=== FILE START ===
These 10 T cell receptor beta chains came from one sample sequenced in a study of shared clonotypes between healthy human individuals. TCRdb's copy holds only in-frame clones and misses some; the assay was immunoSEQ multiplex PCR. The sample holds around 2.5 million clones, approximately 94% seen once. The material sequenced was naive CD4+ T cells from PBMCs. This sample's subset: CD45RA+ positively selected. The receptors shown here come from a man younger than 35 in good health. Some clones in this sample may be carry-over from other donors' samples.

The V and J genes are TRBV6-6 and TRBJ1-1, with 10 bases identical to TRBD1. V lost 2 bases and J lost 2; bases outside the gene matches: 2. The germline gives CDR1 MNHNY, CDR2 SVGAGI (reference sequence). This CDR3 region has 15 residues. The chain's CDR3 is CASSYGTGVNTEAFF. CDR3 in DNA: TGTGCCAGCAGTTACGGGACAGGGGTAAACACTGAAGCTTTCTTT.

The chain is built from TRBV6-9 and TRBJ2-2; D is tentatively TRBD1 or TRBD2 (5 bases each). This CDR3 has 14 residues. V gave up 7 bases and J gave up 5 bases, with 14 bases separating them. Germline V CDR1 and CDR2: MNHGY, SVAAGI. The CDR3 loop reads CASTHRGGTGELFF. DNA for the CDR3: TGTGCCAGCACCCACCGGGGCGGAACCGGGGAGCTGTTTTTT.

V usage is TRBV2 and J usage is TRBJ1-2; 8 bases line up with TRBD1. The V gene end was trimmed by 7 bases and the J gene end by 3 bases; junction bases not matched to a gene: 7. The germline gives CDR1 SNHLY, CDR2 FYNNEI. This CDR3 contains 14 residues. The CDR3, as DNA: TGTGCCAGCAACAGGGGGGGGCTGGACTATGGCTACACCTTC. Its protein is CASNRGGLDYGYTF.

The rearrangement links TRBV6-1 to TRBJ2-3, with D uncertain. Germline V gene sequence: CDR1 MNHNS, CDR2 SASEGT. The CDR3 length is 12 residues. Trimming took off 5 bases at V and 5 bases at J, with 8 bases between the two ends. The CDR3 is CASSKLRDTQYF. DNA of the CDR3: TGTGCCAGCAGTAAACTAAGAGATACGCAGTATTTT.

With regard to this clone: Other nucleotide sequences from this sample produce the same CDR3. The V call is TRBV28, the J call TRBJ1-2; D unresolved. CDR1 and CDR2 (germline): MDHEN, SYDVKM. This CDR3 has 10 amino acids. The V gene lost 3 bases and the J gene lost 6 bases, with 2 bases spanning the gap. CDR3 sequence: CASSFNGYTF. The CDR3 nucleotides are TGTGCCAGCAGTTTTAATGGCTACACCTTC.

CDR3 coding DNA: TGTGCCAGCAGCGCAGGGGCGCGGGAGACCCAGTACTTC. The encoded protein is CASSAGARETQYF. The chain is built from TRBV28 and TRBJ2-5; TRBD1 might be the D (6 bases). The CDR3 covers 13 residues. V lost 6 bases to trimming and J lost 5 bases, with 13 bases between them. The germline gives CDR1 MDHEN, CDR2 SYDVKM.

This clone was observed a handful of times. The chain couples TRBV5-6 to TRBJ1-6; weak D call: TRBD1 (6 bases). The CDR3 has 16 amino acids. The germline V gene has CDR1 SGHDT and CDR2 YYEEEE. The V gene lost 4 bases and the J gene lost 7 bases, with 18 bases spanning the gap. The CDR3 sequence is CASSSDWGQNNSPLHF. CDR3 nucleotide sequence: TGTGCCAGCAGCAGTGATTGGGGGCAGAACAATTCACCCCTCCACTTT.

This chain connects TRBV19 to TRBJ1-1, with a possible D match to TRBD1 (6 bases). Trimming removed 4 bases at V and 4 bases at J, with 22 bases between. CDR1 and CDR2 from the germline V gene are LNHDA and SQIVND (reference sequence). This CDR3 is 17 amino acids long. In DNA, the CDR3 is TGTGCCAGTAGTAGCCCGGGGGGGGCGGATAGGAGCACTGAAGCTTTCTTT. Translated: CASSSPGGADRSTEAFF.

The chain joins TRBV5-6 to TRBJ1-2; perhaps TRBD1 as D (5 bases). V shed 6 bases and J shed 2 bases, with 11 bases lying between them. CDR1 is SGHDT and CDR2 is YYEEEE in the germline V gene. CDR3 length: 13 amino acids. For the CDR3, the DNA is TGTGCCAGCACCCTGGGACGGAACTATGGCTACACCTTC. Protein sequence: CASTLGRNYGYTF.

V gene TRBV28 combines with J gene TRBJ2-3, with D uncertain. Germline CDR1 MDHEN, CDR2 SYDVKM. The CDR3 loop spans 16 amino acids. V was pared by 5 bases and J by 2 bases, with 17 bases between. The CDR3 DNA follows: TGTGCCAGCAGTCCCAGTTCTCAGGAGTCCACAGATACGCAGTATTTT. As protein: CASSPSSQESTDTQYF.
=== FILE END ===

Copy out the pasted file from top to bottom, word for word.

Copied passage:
These 10 T cell receptor beta chains came from one sample sequenced in a study of shared clonotypes between healthy human individuals. TCRdb's copy holds only in-frame clones and misses some; the assay was immunoSEQ multiplex PCR. The sample holds around 2.5 million clones, approximately 94% seen once. The material sequenced was naive CD4+ T cells from PBMCs. This sample's subset: CD45RA+ positively selected. The receptors shown here come from a man younger than 35 in good health. Some clones in this sample may be carry-over from other donors' samples.

The V and J genes are TRBV6-6 and TRBJ1-1, with 10 bases identical to TRBD1. V lost 2 bases and J lost 2; bases outside the gene matches: 2. The germline gives CDR1 MNHNY, CDR2 SVGAGI (reference sequence). This CDR3 region has 15 residues. The chain's CDR3 is CASSYGTGVNTEAFF. CDR3 in DNA: TGTGCCAGCAGTTACGGGACAGGGGTAAACACTGAAGCTTTCTTT.

The chain is built from TRBV6-9 and TRBJ2-2; D is tentatively TRBD1 or TRBD2 (5 bases each). This CDR3 has 14 residues. V gave up 7 bases and J gave up 5 bases, with 14 bases separating them. Germline V CDR1 and CDR2: MNHGY, SVAAGI. The CDR3 loop reads CASTHRGGTGELFF. DNA for the CDR3: TGTGCCAGCACCCACCGGGGCGGAACCGGGGAGCTGTTTTTT.

V usage is TRBV2 and J usage is TRBJ1-2; 8 bases line up with TRBD1. The V gene end was trimmed by 7 bases and the J gene end by 3 bases; junction bases not matched to a gene: 7. The germline gives CDR1 SNHLY, CDR2 FYNNEI. This CDR3 contains 14 residues. The CDR3, as DNA: TGTGCCAGCAACAGGGGGGGGCTGGACTATGGCTACACCTTC. Its protein is CASNRGGLDYGYTF.

The rearrangement links TRBV6-1 to TRBJ2-3, with D uncertain. Germline V gene sequence: CDR1 MNHNS, CDR2 SASEGT. The CDR3 length is 12 residues. Trimming took off 5 bases at V and 5 bases at J, with 8 bases between the two ends. The CDR3 is CASSKLRDTQYF. DNA of the CDR3: TGTGCCAGCAGTAAACTAAGAGATACGCAGTATTTT.

With regard to this clone: Other nucleotide sequences from this sample produce the same CDR3. The V call is TRBV28, the J call TRBJ1-2; D unresolved. CDR1 and CDR2 (germline): MDHEN, SYDVKM. This CDR3 has 10 amino acids. The V gene lost 3 bases and the J gene lost 6 bases, with 2 bases spanning the gap. CDR3 sequence: CASSFNGYTF. The CDR3 nucleotides are TGTGCCAGCAGTTTTAATGGCTACACCTTC.

CDR3 coding DNA: TGTGCCAGCAGCGCAGGGGCGCGGGAGACCCAGTACTTC. The encoded protein is CASSAGARETQYF. The chain is built from TRBV28 and TRBJ2-5; TRBD1 might be the D (6 bases). The CDR3 covers 13 residues. V lost 6 bases to trimming and J lost 5 bases, with 13 bases between them. The germline gives CDR1 MDHEN, CDR2 SYDVKM.

This clone was observed a handful of times. The chain couples TRBV5-6 to TRBJ1-6; weak D call: TRBD1 (6 bases). The CDR3 has 16 amino acids. The germline V gene has CDR1 SGHDT and CDR2 YYEEEE. The V gene lost 4 bases and the J gene lost 7 bases, with 18 bases spanning the gap. The CDR3 sequence is CASSSDWGQNNSPLHF. CDR3 nucleotide sequence: TGTGCCAGCAGCAGTGATTGGGGGCAGAACAATTCACCCCTCCACTTT.

This chain connects TRBV19 to TRBJ1-1, with a possible D match to TRBD1 (6 bases). Trimming removed 4 bases at V and 4 bases at J, with 22 bases between. CDR1 and CDR2 from the germline V gene are LNHDA and SQIVND (reference sequence). This CDR3 is 17 amino acids long. In DNA, the CDR3 is TGTGCCAGTAGTAGCCCGGGGGGGGCGGATAGGAGCACTGAAGCTTTCTTT. Translated: CASSSPGGADRSTEAFF.

The chain joins TRBV5-6 to TRBJ1-2; perhaps TRBD1 as D (5 bases). V shed 6 bases and J shed 2 bases, with 11 bases lying between them. CDR1 is SGHDT and CDR2 is YYEEEE in the germline V gene. CDR3 length: 13 amino acids. For the CDR3, the DNA is TGTGCCAGCACCCTGGGACGGAACTATGGCTACACCTTC. Protein sequence: CASTLGRNYGYTF.

V gene TRBV28 combines with J gene TRBJ2-3, with D uncertain. Germline CDR1 MDHEN, CDR2 SYDVKM. The CDR3 loop spans 16 amino acids. V was pared by 5 bases and J by 2 bases, with 17 bases between. The CDR3 DNA follows: TGTGCCAGCAGTCCCAGTTCTCAGGAGTCCACAGATACGCAGTATTTT. As protein: CASSPSSQESTDTQYF.